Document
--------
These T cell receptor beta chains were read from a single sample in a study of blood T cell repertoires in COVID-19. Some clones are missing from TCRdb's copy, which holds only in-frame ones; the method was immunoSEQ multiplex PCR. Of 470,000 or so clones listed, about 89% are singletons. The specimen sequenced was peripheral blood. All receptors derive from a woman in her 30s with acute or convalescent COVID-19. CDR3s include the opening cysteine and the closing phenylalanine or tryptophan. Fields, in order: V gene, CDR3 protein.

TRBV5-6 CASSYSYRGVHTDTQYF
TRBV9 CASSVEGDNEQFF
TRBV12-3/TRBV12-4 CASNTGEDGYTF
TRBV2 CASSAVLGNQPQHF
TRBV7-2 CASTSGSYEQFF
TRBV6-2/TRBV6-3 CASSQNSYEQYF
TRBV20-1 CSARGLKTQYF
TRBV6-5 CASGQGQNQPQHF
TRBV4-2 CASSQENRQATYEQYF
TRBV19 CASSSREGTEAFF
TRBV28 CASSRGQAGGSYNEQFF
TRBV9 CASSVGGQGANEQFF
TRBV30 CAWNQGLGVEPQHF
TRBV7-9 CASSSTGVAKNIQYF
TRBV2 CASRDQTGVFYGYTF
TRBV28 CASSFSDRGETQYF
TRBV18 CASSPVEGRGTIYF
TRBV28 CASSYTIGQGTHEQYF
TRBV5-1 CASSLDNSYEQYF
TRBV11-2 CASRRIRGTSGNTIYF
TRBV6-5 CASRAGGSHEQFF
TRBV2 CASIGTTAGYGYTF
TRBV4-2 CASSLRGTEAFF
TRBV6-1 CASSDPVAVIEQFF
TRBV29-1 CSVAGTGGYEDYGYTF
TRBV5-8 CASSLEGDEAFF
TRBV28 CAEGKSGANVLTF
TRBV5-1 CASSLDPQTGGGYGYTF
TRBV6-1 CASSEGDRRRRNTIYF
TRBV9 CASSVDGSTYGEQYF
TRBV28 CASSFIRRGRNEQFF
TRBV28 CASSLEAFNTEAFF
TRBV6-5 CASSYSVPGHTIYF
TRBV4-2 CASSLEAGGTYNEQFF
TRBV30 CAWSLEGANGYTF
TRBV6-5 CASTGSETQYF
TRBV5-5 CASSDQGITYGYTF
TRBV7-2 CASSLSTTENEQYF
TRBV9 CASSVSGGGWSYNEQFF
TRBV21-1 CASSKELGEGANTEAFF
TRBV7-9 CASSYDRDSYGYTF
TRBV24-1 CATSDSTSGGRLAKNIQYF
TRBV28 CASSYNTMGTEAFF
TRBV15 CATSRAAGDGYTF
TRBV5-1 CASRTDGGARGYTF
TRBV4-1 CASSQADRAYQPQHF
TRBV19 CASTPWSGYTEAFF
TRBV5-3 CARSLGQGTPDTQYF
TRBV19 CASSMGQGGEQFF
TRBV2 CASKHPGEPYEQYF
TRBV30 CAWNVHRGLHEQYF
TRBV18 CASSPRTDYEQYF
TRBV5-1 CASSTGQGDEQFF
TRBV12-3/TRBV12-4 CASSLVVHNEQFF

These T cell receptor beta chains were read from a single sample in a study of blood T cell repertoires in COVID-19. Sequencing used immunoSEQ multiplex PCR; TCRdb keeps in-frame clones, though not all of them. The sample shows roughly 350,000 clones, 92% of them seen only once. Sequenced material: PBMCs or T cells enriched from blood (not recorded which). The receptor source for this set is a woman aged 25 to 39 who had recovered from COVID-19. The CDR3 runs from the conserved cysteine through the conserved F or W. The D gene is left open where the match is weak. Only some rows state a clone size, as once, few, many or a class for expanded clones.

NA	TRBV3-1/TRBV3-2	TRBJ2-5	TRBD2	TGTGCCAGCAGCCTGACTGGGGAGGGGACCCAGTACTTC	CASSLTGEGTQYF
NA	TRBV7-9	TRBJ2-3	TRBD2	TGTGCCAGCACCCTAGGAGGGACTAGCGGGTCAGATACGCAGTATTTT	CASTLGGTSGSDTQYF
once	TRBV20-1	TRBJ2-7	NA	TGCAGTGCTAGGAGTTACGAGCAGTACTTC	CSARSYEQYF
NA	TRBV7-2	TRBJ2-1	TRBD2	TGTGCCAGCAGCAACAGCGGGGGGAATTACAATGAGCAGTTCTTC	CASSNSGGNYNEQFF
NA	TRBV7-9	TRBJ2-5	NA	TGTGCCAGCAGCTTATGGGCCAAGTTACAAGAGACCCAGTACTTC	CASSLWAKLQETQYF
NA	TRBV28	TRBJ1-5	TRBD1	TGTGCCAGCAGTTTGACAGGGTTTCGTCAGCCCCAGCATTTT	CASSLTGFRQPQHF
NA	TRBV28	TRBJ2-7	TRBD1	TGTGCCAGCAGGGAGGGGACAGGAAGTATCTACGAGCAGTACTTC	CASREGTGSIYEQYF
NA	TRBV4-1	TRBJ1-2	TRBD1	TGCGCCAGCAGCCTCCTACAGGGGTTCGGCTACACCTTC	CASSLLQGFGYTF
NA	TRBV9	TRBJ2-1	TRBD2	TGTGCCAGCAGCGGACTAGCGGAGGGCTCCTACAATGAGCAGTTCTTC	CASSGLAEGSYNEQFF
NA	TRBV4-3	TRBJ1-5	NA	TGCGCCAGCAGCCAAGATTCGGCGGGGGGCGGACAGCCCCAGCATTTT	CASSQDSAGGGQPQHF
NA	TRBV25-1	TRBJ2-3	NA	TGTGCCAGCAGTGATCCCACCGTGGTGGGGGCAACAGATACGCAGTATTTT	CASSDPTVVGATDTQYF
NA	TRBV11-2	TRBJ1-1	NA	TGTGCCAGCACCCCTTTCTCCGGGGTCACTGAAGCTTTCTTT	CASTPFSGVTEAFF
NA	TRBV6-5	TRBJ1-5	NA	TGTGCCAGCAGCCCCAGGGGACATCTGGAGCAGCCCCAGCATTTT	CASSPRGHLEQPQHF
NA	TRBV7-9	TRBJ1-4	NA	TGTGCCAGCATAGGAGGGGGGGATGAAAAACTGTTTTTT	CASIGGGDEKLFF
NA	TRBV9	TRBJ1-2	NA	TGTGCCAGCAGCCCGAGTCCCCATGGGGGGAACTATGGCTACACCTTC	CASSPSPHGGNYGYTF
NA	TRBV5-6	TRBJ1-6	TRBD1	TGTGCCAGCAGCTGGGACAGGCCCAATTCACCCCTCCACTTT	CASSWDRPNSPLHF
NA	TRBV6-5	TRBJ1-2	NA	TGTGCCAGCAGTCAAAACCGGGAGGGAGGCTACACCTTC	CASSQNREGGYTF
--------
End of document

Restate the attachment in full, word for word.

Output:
These T cell receptor beta chains were read from a single sample in a study of blood T cell repertoires in COVID-19. Some clones are missing from TCRdb's copy, which holds only in-frame ones; the method was immunoSEQ multiplex PCR. Of 470,000 or so clones listed, about 89% are singletons. The specimen sequenced was peripheral blood. All receptors derive from a woman in her 30s with acute or convalescent COVID-19. CDR3s include the opening cysteine and the closing phenylalanine or tryptophan. Fields, in order: V gene, CDR3 protein.

TRBV5-6 CASSYSYRGVHTDTQYF
TRBV9 CASSVEGDNEQFF
TRBV12-3/TRBV12-4 CASNTGEDGYTF
TRBV2 CASSAVLGNQPQHF
TRBV7-2 CASTSGSYEQFF
TRBV6-2/TRBV6-3 CASSQNSYEQYF
TRBV20-1 CSARGLKTQYF
TRBV6-5 CASGQGQNQPQHF
TRBV4-2 CASSQENRQATYEQYF
TRBV19 CASSSREGTEAFF
TRBV28 CASSRGQAGGSYNEQFF
TRBV9 CASSVGGQGANEQFF
TRBV30 CAWNQGLGVEPQHF
TRBV7-9 CASSSTGVAKNIQYF
TRBV2 CASRDQTGVFYGYTF
TRBV28 CASSFSDRGETQYF
TRBV18 CASSPVEGRGTIYF
TRBV28 CASSYTIGQGTHEQYF
TRBV5-1 CASSLDNSYEQYF
TRBV11-2 CASRRIRGTSGNTIYF
TRBV6-5 CASRAGGSHEQFF
TRBV2 CASIGTTAGYGYTF
TRBV4-2 CASSLRGTEAFF
TRBV6-1 CASSDPVAVIEQFF
TRBV29-1 CSVAGTGGYEDYGYTF
TRBV5-8 CASSLEGDEAFF
TRBV28 CAEGKSGANVLTF
TRBV5-1 CASSLDPQTGGGYGYTF
TRBV6-1 CASSEGDRRRRNTIYF
TRBV9 CASSVDGSTYGEQYF
TRBV28 CASSFIRRGRNEQFF
TRBV28 CASSLEAFNTEAFF
TRBV6-5 CASSYSVPGHTIYF
TRBV4-2 CASSLEAGGTYNEQFF
TRBV30 CAWSLEGANGYTF
TRBV6-5 CASTGSETQYF
TRBV5-5 CASSDQGITYGYTF
TRBV7-2 CASSLSTTENEQYF
TRBV9 CASSVSGGGWSYNEQFF
TRBV21-1 CASSKELGEGANTEAFF
TRBV7-9 CASSYDRDSYGYTF
TRBV24-1 CATSDSTSGGRLAKNIQYF
TRBV28 CASSYNTMGTEAFF
TRBV15 CATSRAAGDGYTF
TRBV5-1 CASRTDGGARGYTF
TRBV4-1 CASSQADRAYQPQHF
TRBV19 CASTPWSGYTEAFF
TRBV5-3 CARSLGQGTPDTQYF
TRBV19 CASSMGQGGEQFF
TRBV2 CASKHPGEPYEQYF
TRBV30 CAWNVHRGLHEQYF
TRBV18 CASSPRTDYEQYF
TRBV5-1 CASSTGQGDEQFF
TRBV12-3/TRBV12-4 CASSLVVHNEQFF

These T cell receptor beta chains were read from a single sample in a study of blood T cell repertoires in COVID-19. Sequencing used immunoSEQ multiplex PCR; TCRdb keeps in-frame clones, though not all of them. The sample shows roughly 350,000 clones, 92% of them seen only once. Sequenced material: PBMCs or T cells enriched from blood (not recorded which). The receptor source for this set is a woman aged 25 to 39 who had recovered from COVID-19. The CDR3 runs from the conserved cysteine through the conserved F or W. The D gene is left open where the match is weak. Only some rows state a clone size, as once, few, many or a class for expanded clones.

NA	TRBV3-1/TRBV3-2	TRBJ2-5	TRBD2	TGTGCCAGCAGCCTGACTGGGGAGGGGACCCAGTACTTC	CASSLTGEGTQYF
NA	TRBV7-9	TRBJ2-3	TRBD2	TGTGCCAGCACCCTAGGAGGGACTAGCGGGTCAGATACGCAGTATTTT	CASTLGGTSGSDTQYF
once	TRBV20-1	TRBJ2-7	NA	TGCAGTGCTAGGAGTTACGAGCAGTACTTC	CSARSYEQYF
NA	TRBV7-2	TRBJ2-1	TRBD2	TGTGCCAGCAGCAACAGCGGGGGGAATTACAATGAGCAGTTCTTC	CASSNSGGNYNEQFF
NA	TRBV7-9	TRBJ2-5	NA	TGTGCCAGCAGCTTATGGGCCAAGTTACAAGAGACCCAGTACTTC	CASSLWAKLQETQYF
NA	TRBV28	TRBJ1-5	TRBD1	TGTGCCAGCAGTTTGACAGGGTTTCGTCAGCCCCAGCATTTT	CASSLTGFRQPQHF
NA	TRBV28	TRBJ2-7	TRBD1	TGTGCCAGCAGGGAGGGGACAGGAAGTATCTACGAGCAGTACTTC	CASREGTGSIYEQYF
NA	TRBV4-1	TRBJ1-2	TRBD1	TGCGCCAGCAGCCTCCTACAGGGGTTCGGCTACACCTTC	CASSLLQGFGYTF
NA	TRBV9	TRBJ2-1	TRBD2	TGTGCCAGCAGCGGACTAGCGGAGGGCTCCTACAATGAGCAGTTCTTC	CASSGLAEGSYNEQFF
NA	TRBV4-3	TRBJ1-5	NA	TGCGCCAGCAGCCAAGATTCGGCGGGGGGCGGACAGCCCCAGCATTTT	CASSQDSAGGGQPQHF
NA	TRBV25-1	TRBJ2-3	NA	TGTGCCAGCAGTGATCCCACCGTGGTGGGGGCAACAGATACGCAGTATTTT	CASSDPTVVGATDTQYF
NA	TRBV11-2	TRBJ1-1	NA	TGTGCCAGCACCCCTTTCTCCGGGGTCACTGAAGCTTTCTTT	CASTPFSGVTEAFF
NA	TRBV6-5	TRBJ1-5	NA	TGTGCCAGCAGCCCCAGGGGACATCTGGAGCAGCCCCAGCATTTT	CASSPRGHLEQPQHF
NA	TRBV7-9	TRBJ1-4	NA	TGTGCCAGCATAGGAGGGGGGGATGAAAAACTGTTTTTT	CASIGGGDEKLFF
NA	TRBV9	TRBJ1-2	NA	TGTGCCAGCAGCCCGAGTCCCCATGGGGGGAACTATGGCTACACCTTC	CASSPSPHGGNYGYTF
NA	TRBV5-6	TRBJ1-6	TRBD1	TGTGCCAGCAGCTGGGACAGGCCCAATTCACCCCTCCACTTT	CASSWDRPNSPLHF
NA	TRBV6-5	TRBJ1-2	NA	TGTGCCAGCAGTCAAAACCGGGAGGGAGGCTACACCTTC	CASSQNREGGYTF